Being Raiders' Swiss Army Knife ‘second Nature' to Marcus Gilchrist

NAPA – Marcus Gilchrist has had a long-term future in football. There's no telling how much longer the eighth-year defensive back will go, but there'll be a job waiting once his playing days are done.

"I told Marcus when you're done playing, I'm going to hire you as a coach," Raiders defensive coordinator Paul Guenther said. "He's smart. He understands the big picture."

He'd better. Gilchrist has to understand the entire defensive scheme, and his many roles within it. Gilchrist is hands down the Raiders' most versatile defensive player, someone who can play both safety spots, slot cornerback or nickel linebacker.

He might play them all in a short span, and has to transition seamlessly. If defensive backs make a mistake, terrible things happen.

Gilchrist rarely has a mental lapse despite filling one role one moment and another the next. Being a roving chess piece doesn't change his outlook or his prep.

"Honestly, I've been doing it my whole career," Gilchrist said. "So it's just natural. It's like second nature to me."

The Clemson product will occasionally slide into the slot. He took 87 snaps there last year in Houston, and 104 three years ago with the New York Jets. San Diego drafted Gilchrist as a cornerback, and eventually converted him to a safety who played well near the line of scrimmage.

All that change forced Gilchrist to be detail oriented and grasp several roles on any given play. All that knowledge helps him to this day.

"Marcus is a general on the field," Raiders secondary coach Derrick Ansley said. "He has been around a long time, and has seen the game through the eyes of a corner, nickel and safety. There isn't much he hasn't seen. We've done a good job of leaning on him to help the young guys. That's the same with Reggie (Nelson). They do a great job of communicating what they see on the field, and teaching guys when we're not around."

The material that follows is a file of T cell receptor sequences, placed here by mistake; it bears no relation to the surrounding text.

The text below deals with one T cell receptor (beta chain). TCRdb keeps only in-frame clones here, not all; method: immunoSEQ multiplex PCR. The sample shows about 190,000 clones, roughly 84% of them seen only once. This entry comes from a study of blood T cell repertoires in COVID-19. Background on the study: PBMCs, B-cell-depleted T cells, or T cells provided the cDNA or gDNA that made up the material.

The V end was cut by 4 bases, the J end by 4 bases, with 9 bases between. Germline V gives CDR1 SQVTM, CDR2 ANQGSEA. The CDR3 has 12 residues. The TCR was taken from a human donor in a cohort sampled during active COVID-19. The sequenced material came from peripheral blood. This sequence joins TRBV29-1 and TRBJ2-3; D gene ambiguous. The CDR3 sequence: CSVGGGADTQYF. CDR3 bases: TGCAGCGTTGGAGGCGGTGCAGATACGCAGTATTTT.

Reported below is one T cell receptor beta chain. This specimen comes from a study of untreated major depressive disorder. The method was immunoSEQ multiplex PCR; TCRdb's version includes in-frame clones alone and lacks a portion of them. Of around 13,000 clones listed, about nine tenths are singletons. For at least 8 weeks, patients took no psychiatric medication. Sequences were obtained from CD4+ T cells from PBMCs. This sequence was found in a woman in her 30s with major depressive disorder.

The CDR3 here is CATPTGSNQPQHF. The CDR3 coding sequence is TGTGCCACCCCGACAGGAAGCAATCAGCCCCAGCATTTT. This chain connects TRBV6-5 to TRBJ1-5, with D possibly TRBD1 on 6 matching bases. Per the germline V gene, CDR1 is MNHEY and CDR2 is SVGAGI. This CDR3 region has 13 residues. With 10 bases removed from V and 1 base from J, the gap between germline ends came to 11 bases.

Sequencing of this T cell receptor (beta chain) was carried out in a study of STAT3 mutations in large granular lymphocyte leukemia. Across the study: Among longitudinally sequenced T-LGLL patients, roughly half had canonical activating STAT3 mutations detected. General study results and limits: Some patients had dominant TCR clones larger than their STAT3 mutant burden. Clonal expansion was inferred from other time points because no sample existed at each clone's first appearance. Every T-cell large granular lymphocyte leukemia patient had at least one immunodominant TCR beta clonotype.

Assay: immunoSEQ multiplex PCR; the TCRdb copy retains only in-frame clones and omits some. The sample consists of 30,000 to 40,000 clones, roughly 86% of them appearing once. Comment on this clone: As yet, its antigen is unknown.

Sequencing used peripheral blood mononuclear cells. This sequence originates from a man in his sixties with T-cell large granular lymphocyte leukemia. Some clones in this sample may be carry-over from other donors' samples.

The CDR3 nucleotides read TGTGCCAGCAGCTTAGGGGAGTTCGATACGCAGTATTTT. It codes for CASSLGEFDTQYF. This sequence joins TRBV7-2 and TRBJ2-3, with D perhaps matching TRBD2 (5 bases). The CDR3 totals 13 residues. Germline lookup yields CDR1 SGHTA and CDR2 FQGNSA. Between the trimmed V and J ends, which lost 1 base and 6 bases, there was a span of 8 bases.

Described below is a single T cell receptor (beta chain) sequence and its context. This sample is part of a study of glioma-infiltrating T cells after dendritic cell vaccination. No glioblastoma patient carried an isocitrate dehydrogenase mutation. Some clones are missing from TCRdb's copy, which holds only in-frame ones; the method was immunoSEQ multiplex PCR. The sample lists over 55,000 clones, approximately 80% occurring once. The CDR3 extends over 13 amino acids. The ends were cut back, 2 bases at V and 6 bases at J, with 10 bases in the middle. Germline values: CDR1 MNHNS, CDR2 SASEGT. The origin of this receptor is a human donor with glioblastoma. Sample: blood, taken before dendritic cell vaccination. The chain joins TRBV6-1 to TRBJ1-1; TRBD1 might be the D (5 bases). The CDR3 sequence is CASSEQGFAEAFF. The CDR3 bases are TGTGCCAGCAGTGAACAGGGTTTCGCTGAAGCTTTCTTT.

Gilchrist and Nelson can be seen reviewing practice reps on the sideline, trying to make sure the secondary communication is right.

"I think it just takes repetition. I think it takes playing with a guy over time, and I think we all kind of know each other now," Gilchrist said. "Sometimes I may do something and they can play off of it and somebody else may do something and we know how to play off of it now. I think we've gotten to the point now where repetition has created a little bit more chemistry each and every day."

Nelson and Karl Joseph already know each other well. Nelson's getting to know Gilchrist now, and has been impressed by the addition to the position group.

Gilly's a great add-on," Nelson said. "He can play anywhere on the field. That's always a plus when you have a guy like that on your defense. He can play nickel, corner and safety. I've learned a lot from Gilly. Smart, intelligent dude. He's doing what he's supposed to do out there."

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